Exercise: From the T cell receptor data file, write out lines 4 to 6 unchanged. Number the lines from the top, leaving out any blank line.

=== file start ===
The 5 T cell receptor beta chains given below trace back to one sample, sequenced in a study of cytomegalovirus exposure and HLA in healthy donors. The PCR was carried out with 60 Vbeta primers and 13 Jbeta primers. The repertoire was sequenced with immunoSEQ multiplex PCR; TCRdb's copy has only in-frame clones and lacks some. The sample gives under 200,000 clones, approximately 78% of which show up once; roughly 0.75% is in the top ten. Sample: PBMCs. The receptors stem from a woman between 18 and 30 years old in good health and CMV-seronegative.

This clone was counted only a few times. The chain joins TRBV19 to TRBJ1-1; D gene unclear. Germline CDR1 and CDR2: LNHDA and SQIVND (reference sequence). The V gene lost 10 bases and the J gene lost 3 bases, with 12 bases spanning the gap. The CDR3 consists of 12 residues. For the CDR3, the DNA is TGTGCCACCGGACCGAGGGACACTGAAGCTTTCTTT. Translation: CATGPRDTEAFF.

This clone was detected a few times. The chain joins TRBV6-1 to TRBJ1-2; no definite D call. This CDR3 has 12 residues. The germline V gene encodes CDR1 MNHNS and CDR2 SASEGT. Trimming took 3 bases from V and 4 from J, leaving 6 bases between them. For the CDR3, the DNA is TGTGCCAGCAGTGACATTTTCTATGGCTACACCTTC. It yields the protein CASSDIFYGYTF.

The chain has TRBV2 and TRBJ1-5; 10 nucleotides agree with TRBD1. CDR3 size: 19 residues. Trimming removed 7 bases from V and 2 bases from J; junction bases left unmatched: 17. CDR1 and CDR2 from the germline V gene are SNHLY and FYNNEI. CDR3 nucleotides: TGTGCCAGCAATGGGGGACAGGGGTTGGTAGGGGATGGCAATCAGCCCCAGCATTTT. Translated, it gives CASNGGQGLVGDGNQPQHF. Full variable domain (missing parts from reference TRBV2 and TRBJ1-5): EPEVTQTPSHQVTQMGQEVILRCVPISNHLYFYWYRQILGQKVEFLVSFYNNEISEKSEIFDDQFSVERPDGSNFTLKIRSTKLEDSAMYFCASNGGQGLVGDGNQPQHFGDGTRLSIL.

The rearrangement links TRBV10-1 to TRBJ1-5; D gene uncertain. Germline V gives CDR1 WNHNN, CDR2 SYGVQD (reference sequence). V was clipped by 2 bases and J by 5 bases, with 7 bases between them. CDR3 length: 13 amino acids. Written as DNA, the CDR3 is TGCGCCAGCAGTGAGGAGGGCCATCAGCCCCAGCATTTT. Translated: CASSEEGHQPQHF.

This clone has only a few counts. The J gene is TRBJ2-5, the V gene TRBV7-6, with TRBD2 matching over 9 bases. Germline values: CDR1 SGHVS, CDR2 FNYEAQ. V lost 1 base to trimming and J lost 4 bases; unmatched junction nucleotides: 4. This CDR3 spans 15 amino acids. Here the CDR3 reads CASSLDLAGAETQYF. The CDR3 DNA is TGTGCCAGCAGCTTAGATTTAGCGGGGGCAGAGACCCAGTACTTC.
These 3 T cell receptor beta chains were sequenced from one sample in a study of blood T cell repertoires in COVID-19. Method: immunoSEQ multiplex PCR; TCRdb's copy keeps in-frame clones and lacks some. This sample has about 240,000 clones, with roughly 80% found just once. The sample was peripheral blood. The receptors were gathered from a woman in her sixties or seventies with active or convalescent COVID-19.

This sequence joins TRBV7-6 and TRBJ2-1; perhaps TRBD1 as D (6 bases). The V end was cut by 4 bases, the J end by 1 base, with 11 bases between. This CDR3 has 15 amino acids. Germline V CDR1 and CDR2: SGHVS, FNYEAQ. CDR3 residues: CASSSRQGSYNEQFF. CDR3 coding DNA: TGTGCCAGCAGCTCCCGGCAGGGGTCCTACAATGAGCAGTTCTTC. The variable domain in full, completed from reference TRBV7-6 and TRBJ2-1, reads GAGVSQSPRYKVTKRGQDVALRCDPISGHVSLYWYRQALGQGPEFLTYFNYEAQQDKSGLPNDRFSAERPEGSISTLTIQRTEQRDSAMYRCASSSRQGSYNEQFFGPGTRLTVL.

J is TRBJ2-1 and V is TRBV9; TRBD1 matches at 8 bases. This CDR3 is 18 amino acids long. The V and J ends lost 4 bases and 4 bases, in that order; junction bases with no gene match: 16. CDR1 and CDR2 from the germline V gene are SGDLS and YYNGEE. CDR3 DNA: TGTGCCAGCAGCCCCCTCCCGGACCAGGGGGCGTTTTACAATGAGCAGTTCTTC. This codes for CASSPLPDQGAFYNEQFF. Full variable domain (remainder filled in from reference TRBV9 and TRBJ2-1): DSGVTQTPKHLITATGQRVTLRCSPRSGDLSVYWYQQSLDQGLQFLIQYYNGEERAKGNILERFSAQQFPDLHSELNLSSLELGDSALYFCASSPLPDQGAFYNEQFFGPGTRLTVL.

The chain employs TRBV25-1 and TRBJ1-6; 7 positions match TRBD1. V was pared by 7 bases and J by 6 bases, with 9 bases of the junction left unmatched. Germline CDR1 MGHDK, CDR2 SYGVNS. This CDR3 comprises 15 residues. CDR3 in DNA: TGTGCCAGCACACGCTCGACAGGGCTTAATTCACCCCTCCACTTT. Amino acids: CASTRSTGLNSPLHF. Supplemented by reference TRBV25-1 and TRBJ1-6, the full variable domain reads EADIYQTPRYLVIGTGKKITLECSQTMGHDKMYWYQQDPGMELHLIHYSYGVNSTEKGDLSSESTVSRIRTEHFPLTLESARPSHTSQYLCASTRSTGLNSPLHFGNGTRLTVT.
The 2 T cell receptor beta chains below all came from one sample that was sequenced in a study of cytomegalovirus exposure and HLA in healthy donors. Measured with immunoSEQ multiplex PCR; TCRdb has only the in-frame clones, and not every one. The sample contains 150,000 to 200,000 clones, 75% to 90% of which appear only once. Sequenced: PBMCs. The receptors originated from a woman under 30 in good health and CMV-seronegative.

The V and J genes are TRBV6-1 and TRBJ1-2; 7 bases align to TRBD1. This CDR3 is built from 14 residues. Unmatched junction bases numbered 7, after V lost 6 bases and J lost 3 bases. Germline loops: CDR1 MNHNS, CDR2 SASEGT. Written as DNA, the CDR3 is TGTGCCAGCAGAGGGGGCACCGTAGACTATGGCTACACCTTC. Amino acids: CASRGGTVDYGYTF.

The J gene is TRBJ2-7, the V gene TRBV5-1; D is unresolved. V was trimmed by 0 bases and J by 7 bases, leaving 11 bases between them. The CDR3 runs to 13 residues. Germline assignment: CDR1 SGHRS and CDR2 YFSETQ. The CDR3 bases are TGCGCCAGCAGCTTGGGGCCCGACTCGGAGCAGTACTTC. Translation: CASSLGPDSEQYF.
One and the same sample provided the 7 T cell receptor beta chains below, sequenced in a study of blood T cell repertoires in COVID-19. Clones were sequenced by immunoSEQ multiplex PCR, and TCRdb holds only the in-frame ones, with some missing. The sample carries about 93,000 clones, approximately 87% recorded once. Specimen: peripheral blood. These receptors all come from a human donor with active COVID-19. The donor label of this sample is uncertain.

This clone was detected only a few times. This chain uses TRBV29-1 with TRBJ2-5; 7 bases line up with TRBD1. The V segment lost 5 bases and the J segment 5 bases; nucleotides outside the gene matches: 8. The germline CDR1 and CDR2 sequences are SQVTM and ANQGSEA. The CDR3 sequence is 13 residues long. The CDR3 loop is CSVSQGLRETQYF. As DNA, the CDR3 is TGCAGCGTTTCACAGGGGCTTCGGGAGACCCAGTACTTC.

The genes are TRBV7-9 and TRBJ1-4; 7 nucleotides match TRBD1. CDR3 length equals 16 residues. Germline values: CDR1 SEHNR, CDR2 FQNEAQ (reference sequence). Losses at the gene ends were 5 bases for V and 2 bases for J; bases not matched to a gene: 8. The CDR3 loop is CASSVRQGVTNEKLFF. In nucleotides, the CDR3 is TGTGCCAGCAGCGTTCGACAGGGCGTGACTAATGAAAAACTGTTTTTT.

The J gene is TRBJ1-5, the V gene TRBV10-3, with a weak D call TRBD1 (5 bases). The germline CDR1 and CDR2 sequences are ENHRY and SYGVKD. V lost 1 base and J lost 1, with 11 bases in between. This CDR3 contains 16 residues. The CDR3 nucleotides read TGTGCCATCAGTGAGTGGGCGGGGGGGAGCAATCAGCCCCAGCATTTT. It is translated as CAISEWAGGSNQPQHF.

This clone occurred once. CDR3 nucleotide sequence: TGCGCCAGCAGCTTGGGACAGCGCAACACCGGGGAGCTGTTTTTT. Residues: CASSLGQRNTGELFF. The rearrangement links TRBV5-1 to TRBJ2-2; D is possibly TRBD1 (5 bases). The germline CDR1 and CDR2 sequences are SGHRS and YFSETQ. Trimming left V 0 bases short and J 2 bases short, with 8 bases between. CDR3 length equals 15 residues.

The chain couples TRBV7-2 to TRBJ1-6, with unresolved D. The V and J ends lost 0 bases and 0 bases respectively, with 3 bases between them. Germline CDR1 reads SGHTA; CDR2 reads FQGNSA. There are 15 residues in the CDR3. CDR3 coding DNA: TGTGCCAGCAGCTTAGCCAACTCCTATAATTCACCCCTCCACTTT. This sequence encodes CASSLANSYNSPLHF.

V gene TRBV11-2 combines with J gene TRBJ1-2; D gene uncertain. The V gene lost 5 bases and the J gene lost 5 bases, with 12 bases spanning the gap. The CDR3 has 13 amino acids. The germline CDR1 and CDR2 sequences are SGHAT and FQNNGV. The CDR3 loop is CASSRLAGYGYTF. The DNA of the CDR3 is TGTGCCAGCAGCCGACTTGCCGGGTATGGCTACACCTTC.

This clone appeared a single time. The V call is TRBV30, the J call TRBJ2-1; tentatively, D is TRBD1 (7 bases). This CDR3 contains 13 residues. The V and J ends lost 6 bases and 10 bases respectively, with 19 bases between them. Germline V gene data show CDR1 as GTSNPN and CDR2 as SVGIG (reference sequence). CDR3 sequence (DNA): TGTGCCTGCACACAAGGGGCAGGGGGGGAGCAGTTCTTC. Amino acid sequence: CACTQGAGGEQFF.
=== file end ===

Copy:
The chain has TRBV2 and TRBJ1-5; 10 nucleotides agree with TRBD1. CDR3 size: 19 residues. Trimming removed 7 bases from V and 2 bases from J; junction bases left unmatched: 17. CDR1 and CDR2 from the germline V gene are SNHLY and FYNNEI. CDR3 nucleotides: TGTGCCAGCAATGGGGGACAGGGGTTGGTAGGGGATGGCAATCAGCCCCAGCATTTT. Translated, it gives CASNGGQGLVGDGNQPQHF. Full variable domain (missing parts from reference TRBV2 and TRBJ1-5): EPEVTQTPSHQVTQMGQEVILRCVPISNHLYFYWYRQILGQKVEFLVSFYNNEISEKSEIFDDQFSVERPDGSNFTLKIRSTKLEDSAMYFCASNGGQGLVGDGNQPQHFGDGTRLSIL.

The rearrangement links TRBV10-1 to TRBJ1-5; D gene uncertain. Germline V gives CDR1 WNHNN, CDR2 SYGVQD (reference sequence). V was clipped by 2 bases and J by 5 bases, with 7 bases between them. CDR3 length: 13 amino acids. Written as DNA, the CDR3 is TGCGCCAGCAGTGAGGAGGGCCATCAGCCCCAGCATTTT. Translated: CASSEEGHQPQHF.

This clone has only a few counts. The J gene is TRBJ2-5, the V gene TRBV7-6, with TRBD2 matching over 9 bases. Germline values: CDR1 SGHVS, CDR2 FNYEAQ. V lost 1 base to trimming and J lost 4 bases; unmatched junction nucleotides: 4. This CDR3 spans 15 amino acids. Here the CDR3 reads CASSLDLAGAETQYF. The CDR3 DNA is TGTGCCAGCAGCTTAGATTTAGCGGGGGCAGAGACCCAGTACTTC.